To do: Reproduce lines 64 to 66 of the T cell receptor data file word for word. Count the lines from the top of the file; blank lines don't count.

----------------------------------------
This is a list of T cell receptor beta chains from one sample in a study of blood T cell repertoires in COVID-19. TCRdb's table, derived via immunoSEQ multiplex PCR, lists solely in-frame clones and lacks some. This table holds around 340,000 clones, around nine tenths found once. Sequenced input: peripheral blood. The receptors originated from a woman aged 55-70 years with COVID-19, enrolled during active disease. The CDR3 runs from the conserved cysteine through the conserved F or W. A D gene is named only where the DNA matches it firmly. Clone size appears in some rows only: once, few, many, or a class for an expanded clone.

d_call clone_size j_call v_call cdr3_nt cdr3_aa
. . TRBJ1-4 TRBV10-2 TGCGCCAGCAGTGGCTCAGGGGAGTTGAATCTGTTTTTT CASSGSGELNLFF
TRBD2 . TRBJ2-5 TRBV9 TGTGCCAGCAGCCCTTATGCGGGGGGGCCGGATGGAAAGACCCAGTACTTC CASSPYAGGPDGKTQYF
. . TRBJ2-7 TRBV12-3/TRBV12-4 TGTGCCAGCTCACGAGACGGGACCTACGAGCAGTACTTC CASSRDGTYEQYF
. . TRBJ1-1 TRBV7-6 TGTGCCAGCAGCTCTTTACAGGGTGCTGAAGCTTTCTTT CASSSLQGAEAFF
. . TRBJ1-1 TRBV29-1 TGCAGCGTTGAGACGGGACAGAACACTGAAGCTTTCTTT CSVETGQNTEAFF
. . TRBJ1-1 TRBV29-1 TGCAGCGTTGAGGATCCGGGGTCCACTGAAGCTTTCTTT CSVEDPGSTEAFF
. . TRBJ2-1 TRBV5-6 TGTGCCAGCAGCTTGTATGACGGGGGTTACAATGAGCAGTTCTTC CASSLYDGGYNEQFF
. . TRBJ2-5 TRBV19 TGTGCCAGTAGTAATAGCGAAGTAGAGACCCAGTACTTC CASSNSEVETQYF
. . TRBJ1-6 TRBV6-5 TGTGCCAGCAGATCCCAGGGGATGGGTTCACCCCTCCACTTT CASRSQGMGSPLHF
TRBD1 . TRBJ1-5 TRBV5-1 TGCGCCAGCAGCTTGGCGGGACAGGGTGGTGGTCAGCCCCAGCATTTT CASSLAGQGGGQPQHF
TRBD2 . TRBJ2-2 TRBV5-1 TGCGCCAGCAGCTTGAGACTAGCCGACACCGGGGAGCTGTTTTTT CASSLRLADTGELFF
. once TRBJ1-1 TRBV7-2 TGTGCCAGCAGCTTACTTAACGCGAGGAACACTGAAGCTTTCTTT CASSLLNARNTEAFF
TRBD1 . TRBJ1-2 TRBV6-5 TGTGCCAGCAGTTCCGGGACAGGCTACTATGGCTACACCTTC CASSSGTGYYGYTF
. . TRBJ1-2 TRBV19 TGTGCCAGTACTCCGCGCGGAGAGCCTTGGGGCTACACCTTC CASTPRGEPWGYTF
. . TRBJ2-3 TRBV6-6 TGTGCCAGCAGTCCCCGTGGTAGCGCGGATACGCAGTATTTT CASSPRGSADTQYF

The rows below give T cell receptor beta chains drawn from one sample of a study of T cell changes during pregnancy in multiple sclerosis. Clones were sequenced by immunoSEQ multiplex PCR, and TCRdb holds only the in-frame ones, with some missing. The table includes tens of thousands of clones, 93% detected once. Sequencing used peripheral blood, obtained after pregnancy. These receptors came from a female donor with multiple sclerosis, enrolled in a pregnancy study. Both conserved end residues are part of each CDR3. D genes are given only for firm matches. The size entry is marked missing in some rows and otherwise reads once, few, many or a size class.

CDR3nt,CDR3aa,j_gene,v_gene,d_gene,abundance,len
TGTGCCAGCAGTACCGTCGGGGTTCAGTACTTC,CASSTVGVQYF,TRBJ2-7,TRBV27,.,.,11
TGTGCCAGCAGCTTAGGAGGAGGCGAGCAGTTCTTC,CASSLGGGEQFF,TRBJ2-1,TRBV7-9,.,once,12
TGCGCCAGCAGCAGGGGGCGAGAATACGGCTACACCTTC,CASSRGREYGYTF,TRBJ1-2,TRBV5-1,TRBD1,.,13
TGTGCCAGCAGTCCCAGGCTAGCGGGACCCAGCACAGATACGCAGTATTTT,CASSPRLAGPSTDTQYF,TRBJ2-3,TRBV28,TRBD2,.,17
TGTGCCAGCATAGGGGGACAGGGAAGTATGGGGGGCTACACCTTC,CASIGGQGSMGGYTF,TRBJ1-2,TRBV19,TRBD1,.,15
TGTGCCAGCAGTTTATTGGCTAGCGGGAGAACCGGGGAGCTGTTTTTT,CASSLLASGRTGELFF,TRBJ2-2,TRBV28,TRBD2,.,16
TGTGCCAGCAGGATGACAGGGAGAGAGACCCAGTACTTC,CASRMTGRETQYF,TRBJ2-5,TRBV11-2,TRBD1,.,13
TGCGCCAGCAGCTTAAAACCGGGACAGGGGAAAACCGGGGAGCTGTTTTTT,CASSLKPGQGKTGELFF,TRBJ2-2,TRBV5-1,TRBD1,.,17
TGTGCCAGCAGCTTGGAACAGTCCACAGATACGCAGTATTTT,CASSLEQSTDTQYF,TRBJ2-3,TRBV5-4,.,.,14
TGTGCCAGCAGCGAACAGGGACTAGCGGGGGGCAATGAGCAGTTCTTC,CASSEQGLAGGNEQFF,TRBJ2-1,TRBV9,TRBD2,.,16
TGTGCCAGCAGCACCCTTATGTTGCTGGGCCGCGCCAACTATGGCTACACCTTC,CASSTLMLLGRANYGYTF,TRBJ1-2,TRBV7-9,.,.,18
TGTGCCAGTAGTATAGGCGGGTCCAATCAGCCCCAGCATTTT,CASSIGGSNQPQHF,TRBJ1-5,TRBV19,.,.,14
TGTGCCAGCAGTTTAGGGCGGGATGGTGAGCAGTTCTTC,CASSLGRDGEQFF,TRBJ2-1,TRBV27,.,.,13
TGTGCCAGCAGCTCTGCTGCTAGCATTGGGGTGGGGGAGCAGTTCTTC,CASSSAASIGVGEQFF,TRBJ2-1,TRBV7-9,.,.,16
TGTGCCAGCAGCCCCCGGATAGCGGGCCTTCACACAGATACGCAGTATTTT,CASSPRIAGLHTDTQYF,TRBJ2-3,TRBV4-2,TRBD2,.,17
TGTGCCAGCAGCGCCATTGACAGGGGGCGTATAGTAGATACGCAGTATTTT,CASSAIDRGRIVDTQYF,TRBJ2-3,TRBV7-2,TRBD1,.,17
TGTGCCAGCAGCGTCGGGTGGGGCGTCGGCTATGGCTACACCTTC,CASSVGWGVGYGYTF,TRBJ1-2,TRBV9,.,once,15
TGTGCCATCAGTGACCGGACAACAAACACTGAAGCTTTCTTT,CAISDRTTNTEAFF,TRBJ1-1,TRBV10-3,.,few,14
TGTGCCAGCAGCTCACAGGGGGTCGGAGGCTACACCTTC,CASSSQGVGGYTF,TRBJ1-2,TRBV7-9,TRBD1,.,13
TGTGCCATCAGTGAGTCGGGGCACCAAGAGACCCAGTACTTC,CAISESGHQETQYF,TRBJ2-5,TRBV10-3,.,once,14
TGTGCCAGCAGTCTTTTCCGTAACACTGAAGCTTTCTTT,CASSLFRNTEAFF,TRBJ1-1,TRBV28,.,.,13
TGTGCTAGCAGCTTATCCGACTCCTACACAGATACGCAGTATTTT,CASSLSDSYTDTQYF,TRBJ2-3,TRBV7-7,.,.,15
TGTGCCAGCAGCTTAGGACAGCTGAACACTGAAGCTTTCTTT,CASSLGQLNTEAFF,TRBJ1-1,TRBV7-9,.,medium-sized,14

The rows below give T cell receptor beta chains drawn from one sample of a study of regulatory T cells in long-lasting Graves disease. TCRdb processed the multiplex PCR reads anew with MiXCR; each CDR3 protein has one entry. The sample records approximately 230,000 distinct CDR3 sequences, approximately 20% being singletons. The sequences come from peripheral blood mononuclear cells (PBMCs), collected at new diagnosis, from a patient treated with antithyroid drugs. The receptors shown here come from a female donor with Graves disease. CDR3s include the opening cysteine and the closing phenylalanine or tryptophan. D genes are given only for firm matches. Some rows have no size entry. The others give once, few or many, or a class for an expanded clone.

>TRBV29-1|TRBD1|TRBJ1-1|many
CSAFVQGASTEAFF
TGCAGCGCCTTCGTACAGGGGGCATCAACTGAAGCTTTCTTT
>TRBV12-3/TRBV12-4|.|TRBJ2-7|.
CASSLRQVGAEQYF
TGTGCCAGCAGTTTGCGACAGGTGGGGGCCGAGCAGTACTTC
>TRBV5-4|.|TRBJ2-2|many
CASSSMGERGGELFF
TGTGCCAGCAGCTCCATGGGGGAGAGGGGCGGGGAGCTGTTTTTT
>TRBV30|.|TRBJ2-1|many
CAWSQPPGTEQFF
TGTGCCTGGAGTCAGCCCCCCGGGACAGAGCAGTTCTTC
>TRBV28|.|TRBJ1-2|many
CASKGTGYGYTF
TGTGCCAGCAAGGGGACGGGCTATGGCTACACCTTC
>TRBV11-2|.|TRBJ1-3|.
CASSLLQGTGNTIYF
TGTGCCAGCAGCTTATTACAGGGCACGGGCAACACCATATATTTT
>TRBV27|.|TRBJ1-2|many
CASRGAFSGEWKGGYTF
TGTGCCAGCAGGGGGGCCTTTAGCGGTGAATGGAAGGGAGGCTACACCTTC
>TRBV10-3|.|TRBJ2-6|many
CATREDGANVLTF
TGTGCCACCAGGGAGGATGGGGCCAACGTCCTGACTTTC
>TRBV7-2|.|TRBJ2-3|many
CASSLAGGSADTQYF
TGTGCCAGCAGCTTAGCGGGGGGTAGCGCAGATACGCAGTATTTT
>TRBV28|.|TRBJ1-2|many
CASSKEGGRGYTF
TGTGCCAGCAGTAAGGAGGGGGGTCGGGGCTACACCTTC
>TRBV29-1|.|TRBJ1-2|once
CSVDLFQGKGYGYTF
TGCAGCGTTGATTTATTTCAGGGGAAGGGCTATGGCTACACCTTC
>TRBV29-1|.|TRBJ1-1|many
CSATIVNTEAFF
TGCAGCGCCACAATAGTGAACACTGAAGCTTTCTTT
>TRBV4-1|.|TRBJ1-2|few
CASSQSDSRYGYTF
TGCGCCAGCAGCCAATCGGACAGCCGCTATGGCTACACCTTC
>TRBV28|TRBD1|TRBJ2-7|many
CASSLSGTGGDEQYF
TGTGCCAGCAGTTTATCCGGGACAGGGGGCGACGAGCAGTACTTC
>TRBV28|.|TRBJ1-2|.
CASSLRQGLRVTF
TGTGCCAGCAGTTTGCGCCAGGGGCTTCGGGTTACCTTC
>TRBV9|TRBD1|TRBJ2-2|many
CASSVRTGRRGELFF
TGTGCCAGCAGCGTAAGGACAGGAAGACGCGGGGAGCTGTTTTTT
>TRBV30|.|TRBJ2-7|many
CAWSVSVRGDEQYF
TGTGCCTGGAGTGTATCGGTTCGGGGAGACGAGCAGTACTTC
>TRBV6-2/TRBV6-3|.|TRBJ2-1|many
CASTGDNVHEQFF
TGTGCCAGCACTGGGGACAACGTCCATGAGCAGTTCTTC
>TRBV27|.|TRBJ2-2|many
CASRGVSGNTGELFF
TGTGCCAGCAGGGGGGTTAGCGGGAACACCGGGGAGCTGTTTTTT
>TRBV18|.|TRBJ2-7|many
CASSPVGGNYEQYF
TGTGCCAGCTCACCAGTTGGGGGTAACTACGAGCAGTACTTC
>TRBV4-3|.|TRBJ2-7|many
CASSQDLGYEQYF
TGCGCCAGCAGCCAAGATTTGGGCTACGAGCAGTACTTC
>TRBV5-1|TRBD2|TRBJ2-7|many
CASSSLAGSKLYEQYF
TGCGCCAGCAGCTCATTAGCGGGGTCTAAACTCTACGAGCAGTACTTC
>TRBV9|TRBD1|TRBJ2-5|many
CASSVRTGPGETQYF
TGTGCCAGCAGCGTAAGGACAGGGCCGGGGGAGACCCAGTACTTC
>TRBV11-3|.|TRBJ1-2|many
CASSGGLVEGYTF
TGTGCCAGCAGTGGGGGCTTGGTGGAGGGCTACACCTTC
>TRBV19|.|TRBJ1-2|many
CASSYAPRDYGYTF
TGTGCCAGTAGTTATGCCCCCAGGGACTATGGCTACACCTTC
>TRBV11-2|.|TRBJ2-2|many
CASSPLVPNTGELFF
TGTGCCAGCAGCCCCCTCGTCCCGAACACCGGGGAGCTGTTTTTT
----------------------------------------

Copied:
TGTGCCAGCAGGGGGGCCTTTAGCGGTGAATGGAAGGGAGGCTACACCTTC
>TRBV10-3|.|TRBJ2-6|many
CATREDGANVLTF